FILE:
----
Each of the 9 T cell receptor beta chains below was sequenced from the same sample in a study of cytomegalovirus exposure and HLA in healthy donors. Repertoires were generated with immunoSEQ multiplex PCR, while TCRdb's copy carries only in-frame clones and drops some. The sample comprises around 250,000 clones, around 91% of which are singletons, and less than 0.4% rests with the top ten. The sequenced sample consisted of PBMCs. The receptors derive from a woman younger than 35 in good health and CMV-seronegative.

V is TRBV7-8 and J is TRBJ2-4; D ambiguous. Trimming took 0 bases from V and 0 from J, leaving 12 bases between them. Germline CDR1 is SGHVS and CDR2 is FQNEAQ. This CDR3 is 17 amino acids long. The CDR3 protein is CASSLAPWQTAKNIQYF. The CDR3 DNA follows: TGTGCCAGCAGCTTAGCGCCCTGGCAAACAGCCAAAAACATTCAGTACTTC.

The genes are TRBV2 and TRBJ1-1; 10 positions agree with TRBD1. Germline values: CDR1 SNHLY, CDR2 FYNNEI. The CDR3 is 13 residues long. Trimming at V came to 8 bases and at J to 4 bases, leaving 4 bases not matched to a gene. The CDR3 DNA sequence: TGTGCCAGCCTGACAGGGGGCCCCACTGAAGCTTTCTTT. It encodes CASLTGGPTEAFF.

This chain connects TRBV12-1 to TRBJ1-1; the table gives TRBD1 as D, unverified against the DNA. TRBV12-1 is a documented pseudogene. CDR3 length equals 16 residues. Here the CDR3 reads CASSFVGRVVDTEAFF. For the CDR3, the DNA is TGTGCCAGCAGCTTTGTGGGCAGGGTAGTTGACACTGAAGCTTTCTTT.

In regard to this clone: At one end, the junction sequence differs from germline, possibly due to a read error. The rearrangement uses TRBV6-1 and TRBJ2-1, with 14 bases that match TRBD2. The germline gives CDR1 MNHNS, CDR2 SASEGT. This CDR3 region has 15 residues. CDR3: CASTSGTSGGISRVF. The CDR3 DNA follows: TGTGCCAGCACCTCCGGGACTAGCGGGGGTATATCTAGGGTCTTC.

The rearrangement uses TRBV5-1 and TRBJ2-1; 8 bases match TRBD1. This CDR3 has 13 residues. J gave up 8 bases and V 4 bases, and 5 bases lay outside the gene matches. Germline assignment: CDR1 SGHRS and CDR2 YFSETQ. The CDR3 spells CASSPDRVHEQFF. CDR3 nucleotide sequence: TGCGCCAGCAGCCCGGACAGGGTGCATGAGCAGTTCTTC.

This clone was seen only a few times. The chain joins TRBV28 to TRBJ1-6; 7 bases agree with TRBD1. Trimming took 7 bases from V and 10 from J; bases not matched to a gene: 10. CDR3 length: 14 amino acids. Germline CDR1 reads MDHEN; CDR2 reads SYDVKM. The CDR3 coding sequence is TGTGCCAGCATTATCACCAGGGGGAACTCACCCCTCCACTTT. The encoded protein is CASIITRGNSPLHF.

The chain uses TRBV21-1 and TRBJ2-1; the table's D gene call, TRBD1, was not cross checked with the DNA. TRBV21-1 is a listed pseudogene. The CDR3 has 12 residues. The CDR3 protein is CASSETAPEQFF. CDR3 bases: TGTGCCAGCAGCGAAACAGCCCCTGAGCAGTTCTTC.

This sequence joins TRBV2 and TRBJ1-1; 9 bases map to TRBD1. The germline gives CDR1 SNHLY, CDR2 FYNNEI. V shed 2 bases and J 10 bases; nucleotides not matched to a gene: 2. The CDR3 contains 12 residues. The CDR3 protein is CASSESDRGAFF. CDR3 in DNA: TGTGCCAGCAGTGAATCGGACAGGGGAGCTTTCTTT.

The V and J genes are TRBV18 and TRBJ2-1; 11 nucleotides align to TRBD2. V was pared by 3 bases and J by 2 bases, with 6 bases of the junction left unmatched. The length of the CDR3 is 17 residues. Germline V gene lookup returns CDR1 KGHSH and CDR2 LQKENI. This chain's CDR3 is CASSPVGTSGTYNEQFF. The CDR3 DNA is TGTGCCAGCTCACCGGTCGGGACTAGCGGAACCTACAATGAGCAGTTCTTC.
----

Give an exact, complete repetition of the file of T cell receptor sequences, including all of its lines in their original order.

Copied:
Each of the 9 T cell receptor beta chains below was sequenced from the same sample in a study of cytomegalovirus exposure and HLA in healthy donors. Repertoires were generated with immunoSEQ multiplex PCR, while TCRdb's copy carries only in-frame clones and drops some. The sample comprises around 250,000 clones, around 91% of which are singletons, and less than 0.4% rests with the top ten. The sequenced sample consisted of PBMCs. The receptors derive from a woman younger than 35 in good health and CMV-seronegative.

V is TRBV7-8 and J is TRBJ2-4; D ambiguous. Trimming took 0 bases from V and 0 from J, leaving 12 bases between them. Germline CDR1 is SGHVS and CDR2 is FQNEAQ. This CDR3 is 17 amino acids long. The CDR3 protein is CASSLAPWQTAKNIQYF. The CDR3 DNA follows: TGTGCCAGCAGCTTAGCGCCCTGGCAAACAGCCAAAAACATTCAGTACTTC.

The genes are TRBV2 and TRBJ1-1; 10 positions agree with TRBD1. Germline values: CDR1 SNHLY, CDR2 FYNNEI. The CDR3 is 13 residues long. Trimming at V came to 8 bases and at J to 4 bases, leaving 4 bases not matched to a gene. The CDR3 DNA sequence: TGTGCCAGCCTGACAGGGGGCCCCACTGAAGCTTTCTTT. It encodes CASLTGGPTEAFF.

This chain connects TRBV12-1 to TRBJ1-1; the table gives TRBD1 as D, unverified against the DNA. TRBV12-1 is a documented pseudogene. CDR3 length equals 16 residues. Here the CDR3 reads CASSFVGRVVDTEAFF. For the CDR3, the DNA is TGTGCCAGCAGCTTTGTGGGCAGGGTAGTTGACACTGAAGCTTTCTTT.

In regard to this clone: At one end, the junction sequence differs from germline, possibly due to a read error. The rearrangement uses TRBV6-1 and TRBJ2-1, with 14 bases that match TRBD2. The germline gives CDR1 MNHNS, CDR2 SASEGT. This CDR3 region has 15 residues. CDR3: CASTSGTSGGISRVF. The CDR3 DNA follows: TGTGCCAGCACCTCCGGGACTAGCGGGGGTATATCTAGGGTCTTC.

The rearrangement uses TRBV5-1 and TRBJ2-1; 8 bases match TRBD1. This CDR3 has 13 residues. J gave up 8 bases and V 4 bases, and 5 bases lay outside the gene matches. Germline assignment: CDR1 SGHRS and CDR2 YFSETQ. The CDR3 spells CASSPDRVHEQFF. CDR3 nucleotide sequence: TGCGCCAGCAGCCCGGACAGGGTGCATGAGCAGTTCTTC.

This clone was seen only a few times. The chain joins TRBV28 to TRBJ1-6; 7 bases agree with TRBD1. Trimming took 7 bases from V and 10 from J; bases not matched to a gene: 10. CDR3 length: 14 amino acids. Germline CDR1 reads MDHEN; CDR2 reads SYDVKM. The CDR3 coding sequence is TGTGCCAGCATTATCACCAGGGGGAACTCACCCCTCCACTTT. The encoded protein is CASIITRGNSPLHF.

The chain uses TRBV21-1 and TRBJ2-1; the table's D gene call, TRBD1, was not cross checked with the DNA. TRBV21-1 is a listed pseudogene. The CDR3 has 12 residues. The CDR3 protein is CASSETAPEQFF. CDR3 bases: TGTGCCAGCAGCGAAACAGCCCCTGAGCAGTTCTTC.

This sequence joins TRBV2 and TRBJ1-1; 9 bases map to TRBD1. The germline gives CDR1 SNHLY, CDR2 FYNNEI. V shed 2 bases and J 10 bases; nucleotides not matched to a gene: 2. The CDR3 contains 12 residues. The CDR3 protein is CASSESDRGAFF. CDR3 in DNA: TGTGCCAGCAGTGAATCGGACAGGGGAGCTTTCTTT.

The V and J genes are TRBV18 and TRBJ2-1; 11 nucleotides align to TRBD2. V was pared by 3 bases and J by 2 bases, with 6 bases of the junction left unmatched. The length of the CDR3 is 17 residues. Germline V gene lookup returns CDR1 KGHSH and CDR2 LQKENI. This chain's CDR3 is CASSPVGTSGTYNEQFF. The CDR3 DNA is TGTGCCAGCTCACCGGTCGGGACTAGCGGAACCTACAATGAGCAGTTCTTC.